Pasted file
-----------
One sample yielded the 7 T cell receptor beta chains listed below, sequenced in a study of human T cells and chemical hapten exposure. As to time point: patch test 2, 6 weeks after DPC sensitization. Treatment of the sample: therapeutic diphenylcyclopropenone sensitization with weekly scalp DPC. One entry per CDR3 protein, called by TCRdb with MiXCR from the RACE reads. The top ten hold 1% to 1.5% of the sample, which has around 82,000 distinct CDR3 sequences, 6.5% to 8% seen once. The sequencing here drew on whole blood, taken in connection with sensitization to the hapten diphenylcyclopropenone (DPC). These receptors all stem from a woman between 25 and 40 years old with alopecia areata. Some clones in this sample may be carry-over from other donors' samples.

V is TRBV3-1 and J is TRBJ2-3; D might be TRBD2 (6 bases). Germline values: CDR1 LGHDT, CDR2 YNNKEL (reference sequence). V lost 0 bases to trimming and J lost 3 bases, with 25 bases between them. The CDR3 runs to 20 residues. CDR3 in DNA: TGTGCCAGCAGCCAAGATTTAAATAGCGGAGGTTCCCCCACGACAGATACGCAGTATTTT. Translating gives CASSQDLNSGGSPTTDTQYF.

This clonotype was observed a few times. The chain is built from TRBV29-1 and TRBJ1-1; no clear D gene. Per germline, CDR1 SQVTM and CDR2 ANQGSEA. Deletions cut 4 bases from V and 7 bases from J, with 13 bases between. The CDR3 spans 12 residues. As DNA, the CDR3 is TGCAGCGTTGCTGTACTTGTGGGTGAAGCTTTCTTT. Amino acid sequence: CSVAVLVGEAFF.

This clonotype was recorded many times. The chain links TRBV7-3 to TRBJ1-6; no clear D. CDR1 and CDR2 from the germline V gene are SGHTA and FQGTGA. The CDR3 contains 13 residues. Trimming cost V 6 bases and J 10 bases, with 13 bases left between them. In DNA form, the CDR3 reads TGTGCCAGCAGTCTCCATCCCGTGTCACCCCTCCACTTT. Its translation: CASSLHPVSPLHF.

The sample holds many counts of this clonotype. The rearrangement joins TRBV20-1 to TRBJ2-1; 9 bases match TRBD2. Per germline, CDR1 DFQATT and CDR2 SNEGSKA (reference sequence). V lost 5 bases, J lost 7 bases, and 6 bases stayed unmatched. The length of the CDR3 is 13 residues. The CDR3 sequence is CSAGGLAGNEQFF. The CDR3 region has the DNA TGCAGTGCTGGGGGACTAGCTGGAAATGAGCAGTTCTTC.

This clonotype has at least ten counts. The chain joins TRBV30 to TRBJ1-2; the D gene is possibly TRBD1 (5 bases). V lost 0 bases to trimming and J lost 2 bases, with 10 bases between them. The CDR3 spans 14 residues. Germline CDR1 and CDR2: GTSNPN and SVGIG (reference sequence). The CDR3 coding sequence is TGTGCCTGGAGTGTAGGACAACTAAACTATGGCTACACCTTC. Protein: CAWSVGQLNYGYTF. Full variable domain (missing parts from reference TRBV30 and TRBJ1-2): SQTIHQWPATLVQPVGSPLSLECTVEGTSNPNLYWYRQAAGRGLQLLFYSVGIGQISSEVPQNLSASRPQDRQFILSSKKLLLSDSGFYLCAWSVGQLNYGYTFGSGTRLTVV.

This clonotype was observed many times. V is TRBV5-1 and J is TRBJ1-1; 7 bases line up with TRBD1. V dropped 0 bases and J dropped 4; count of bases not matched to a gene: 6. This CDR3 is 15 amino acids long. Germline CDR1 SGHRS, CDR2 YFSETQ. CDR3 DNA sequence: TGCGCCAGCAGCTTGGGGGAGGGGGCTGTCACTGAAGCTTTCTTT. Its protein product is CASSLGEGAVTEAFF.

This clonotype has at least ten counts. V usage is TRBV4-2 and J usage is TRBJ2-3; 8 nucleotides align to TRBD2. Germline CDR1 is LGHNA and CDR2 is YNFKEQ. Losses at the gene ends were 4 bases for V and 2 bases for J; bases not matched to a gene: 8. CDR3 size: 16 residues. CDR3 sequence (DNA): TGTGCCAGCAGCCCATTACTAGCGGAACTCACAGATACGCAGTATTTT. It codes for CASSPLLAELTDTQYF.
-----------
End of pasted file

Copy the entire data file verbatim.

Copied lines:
One sample yielded the 7 T cell receptor beta chains listed below, sequenced in a study of human T cells and chemical hapten exposure. As to time point: patch test 2, 6 weeks after DPC sensitization. Treatment of the sample: therapeutic diphenylcyclopropenone sensitization with weekly scalp DPC. One entry per CDR3 protein, called by TCRdb with MiXCR from the RACE reads. The top ten hold 1% to 1.5% of the sample, which has around 82,000 distinct CDR3 sequences, 6.5% to 8% seen once. The sequencing here drew on whole blood, taken in connection with sensitization to the hapten diphenylcyclopropenone (DPC). These receptors all stem from a woman between 25 and 40 years old with alopecia areata. Some clones in this sample may be carry-over from other donors' samples.

V is TRBV3-1 and J is TRBJ2-3; D might be TRBD2 (6 bases). Germline values: CDR1 LGHDT, CDR2 YNNKEL (reference sequence). V lost 0 bases to trimming and J lost 3 bases, with 25 bases between them. The CDR3 runs to 20 residues. CDR3 in DNA: TGTGCCAGCAGCCAAGATTTAAATAGCGGAGGTTCCCCCACGACAGATACGCAGTATTTT. Translating gives CASSQDLNSGGSPTTDTQYF.

This clonotype was observed a few times. The chain is built from TRBV29-1 and TRBJ1-1; no clear D gene. Per germline, CDR1 SQVTM and CDR2 ANQGSEA. Deletions cut 4 bases from V and 7 bases from J, with 13 bases between. The CDR3 spans 12 residues. As DNA, the CDR3 is TGCAGCGTTGCTGTACTTGTGGGTGAAGCTTTCTTT. Amino acid sequence: CSVAVLVGEAFF.

This clonotype was recorded many times. The chain links TRBV7-3 to TRBJ1-6; no clear D. CDR1 and CDR2 from the germline V gene are SGHTA and FQGTGA. The CDR3 contains 13 residues. Trimming cost V 6 bases and J 10 bases, with 13 bases left between them. In DNA form, the CDR3 reads TGTGCCAGCAGTCTCCATCCCGTGTCACCCCTCCACTTT. Its translation: CASSLHPVSPLHF.

The sample holds many counts of this clonotype. The rearrangement joins TRBV20-1 to TRBJ2-1; 9 bases match TRBD2. Per germline, CDR1 DFQATT and CDR2 SNEGSKA (reference sequence). V lost 5 bases, J lost 7 bases, and 6 bases stayed unmatched. The length of the CDR3 is 13 residues. The CDR3 sequence is CSAGGLAGNEQFF. The CDR3 region has the DNA TGCAGTGCTGGGGGACTAGCTGGAAATGAGCAGTTCTTC.

This clonotype has at least ten counts. The chain joins TRBV30 to TRBJ1-2; the D gene is possibly TRBD1 (5 bases). V lost 0 bases to trimming and J lost 2 bases, with 10 bases between them. The CDR3 spans 14 residues. Germline CDR1 and CDR2: GTSNPN and SVGIG (reference sequence). The CDR3 coding sequence is TGTGCCTGGAGTGTAGGACAACTAAACTATGGCTACACCTTC. Protein: CAWSVGQLNYGYTF. Full variable domain (missing parts from reference TRBV30 and TRBJ1-2): SQTIHQWPATLVQPVGSPLSLECTVEGTSNPNLYWYRQAAGRGLQLLFYSVGIGQISSEVPQNLSASRPQDRQFILSSKKLLLSDSGFYLCAWSVGQLNYGYTFGSGTRLTVV.

This clonotype was observed many times. V is TRBV5-1 and J is TRBJ1-1; 7 bases line up with TRBD1. V dropped 0 bases and J dropped 4; count of bases not matched to a gene: 6. This CDR3 is 15 amino acids long. Germline CDR1 SGHRS, CDR2 YFSETQ. CDR3 DNA sequence: TGCGCCAGCAGCTTGGGGGAGGGGGCTGTCACTGAAGCTTTCTTT. Its protein product is CASSLGEGAVTEAFF.

This clonotype has at least ten counts. V usage is TRBV4-2 and J usage is TRBJ2-3; 8 nucleotides align to TRBD2. Germline CDR1 is LGHNA and CDR2 is YNFKEQ. Losses at the gene ends were 4 bases for V and 2 bases for J; bases not matched to a gene: 8. CDR3 size: 16 residues. CDR3 sequence (DNA): TGTGCCAGCAGCCCATTACTAGCGGAACTCACAGATACGCAGTATTTT. It codes for CASSPLLAELTDTQYF.